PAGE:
Research in our group has revealed that softwood knots, i.e. the branch bases inside tree stems, commonly contain 5-10% (w/w) of free lignans. A few lignans dominate in most industrially important softwood species, the most common lignans being 7-hydroxymatairesinol, secoisolariciresinol, lariciresinol, and nortrachelogenin. In addition, some minor lignans, of which some still are unidentified, are present in varying amounts in softwoods. We here report on the isolation and structural characterisation of two new 7-hydroxy divanillyl butyrolactol lignans, 1 and 2, which earlier, based solely on GC-MS analyses, incorrectly have been addressed as isomers of liovil in most softwoods. Some spruce species can contain up to 0.9% (w/w) of 1 and 2 in total. Additionally, we report on the isolation and structural characterisation of two previously unknown butyrolactone lignans, 3 and 4, which are present in amounts up to 0.5% (w/w) in, e.g. spruce species. The lignans were first extracted from softwood knots and then fractionated using appropriate techniques of normal and reversed-phase HPLC, reversed-phased TLC, and crystallisation from alcohol. The purified lignans were analysed using GC-FID, GC-EI-MS, LC-ESI-MS, and 1H and 13C NMR techniques. We conclude that knots in many softwood species constitute the richest known source of easily accessible lignans in nature. Our research has brought us close to a complete characterisation of all significant lignans in softwood knots. Nevertheless, some minor lignans still remain unidentified and should be characterised in the near future.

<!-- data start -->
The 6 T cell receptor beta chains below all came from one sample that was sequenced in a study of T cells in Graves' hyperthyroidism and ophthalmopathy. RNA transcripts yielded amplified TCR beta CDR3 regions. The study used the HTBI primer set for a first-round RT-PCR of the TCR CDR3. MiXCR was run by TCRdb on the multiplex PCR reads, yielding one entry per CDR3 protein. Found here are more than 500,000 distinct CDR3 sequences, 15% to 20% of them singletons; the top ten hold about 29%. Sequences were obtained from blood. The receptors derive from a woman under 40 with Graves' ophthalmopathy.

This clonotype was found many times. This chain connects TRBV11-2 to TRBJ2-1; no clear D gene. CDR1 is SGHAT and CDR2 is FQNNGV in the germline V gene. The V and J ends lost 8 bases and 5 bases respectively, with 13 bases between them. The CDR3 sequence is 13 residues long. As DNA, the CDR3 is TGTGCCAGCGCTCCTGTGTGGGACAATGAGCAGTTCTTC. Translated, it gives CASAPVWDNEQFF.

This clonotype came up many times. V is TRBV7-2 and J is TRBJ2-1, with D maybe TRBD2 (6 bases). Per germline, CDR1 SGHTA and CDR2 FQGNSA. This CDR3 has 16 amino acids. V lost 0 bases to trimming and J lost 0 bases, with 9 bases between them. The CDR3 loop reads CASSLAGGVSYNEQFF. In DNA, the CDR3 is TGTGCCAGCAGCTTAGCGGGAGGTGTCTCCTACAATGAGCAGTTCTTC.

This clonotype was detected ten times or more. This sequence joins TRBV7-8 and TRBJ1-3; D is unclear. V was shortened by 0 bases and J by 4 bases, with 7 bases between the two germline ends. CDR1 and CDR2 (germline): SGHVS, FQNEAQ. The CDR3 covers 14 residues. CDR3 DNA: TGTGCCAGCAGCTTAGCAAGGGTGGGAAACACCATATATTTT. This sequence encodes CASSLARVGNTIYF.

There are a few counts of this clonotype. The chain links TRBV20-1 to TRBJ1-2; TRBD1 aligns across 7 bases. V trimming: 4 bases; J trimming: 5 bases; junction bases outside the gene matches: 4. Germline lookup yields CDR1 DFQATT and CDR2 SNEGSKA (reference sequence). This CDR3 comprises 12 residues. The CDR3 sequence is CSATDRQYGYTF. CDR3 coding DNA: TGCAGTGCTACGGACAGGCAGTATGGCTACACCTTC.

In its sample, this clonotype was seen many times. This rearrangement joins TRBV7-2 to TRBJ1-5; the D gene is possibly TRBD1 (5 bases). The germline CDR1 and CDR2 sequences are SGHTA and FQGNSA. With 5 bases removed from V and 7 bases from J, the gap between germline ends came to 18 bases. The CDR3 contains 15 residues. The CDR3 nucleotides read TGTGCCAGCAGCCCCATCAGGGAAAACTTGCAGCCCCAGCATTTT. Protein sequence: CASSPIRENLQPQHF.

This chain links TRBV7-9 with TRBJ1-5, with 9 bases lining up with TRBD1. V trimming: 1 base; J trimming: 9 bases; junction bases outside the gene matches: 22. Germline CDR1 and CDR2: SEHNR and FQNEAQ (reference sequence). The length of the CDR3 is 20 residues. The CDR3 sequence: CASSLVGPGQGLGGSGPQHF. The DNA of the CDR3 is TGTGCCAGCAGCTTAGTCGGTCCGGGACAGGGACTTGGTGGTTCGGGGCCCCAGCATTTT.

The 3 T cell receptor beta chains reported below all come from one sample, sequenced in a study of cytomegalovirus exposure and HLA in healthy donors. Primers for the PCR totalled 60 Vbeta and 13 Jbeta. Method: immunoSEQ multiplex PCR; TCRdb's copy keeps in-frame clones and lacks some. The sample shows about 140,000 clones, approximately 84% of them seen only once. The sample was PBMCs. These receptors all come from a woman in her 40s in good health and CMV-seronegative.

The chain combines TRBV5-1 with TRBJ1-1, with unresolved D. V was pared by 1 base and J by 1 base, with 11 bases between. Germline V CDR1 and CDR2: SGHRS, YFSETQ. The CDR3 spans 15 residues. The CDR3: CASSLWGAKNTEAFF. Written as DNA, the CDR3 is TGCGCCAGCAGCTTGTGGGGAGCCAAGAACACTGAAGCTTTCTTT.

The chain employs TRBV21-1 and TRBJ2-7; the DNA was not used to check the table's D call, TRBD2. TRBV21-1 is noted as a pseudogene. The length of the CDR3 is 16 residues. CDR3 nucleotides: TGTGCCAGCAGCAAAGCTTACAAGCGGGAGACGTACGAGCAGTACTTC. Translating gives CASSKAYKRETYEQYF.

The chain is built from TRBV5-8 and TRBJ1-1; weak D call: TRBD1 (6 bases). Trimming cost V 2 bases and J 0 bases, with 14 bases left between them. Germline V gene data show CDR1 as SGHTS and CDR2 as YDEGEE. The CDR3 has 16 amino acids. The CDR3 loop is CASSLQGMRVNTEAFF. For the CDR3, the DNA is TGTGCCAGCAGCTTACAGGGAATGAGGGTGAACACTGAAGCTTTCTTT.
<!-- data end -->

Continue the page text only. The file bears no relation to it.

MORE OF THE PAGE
|Number of pages||5|
|Journal||Appita Annual Conference|
|Publication status||Published - 2005|
|MoE publication type||A4 Article in a conference publication|
|Event||59th Appita Annual Conference and Exhibition, incorporating the 13th ISWFPC: International Symposium on Wood, Fibre and Pulping Chemistry - Auckland, New Zealand|
Duration: 16 May 2005 → 19 May 2005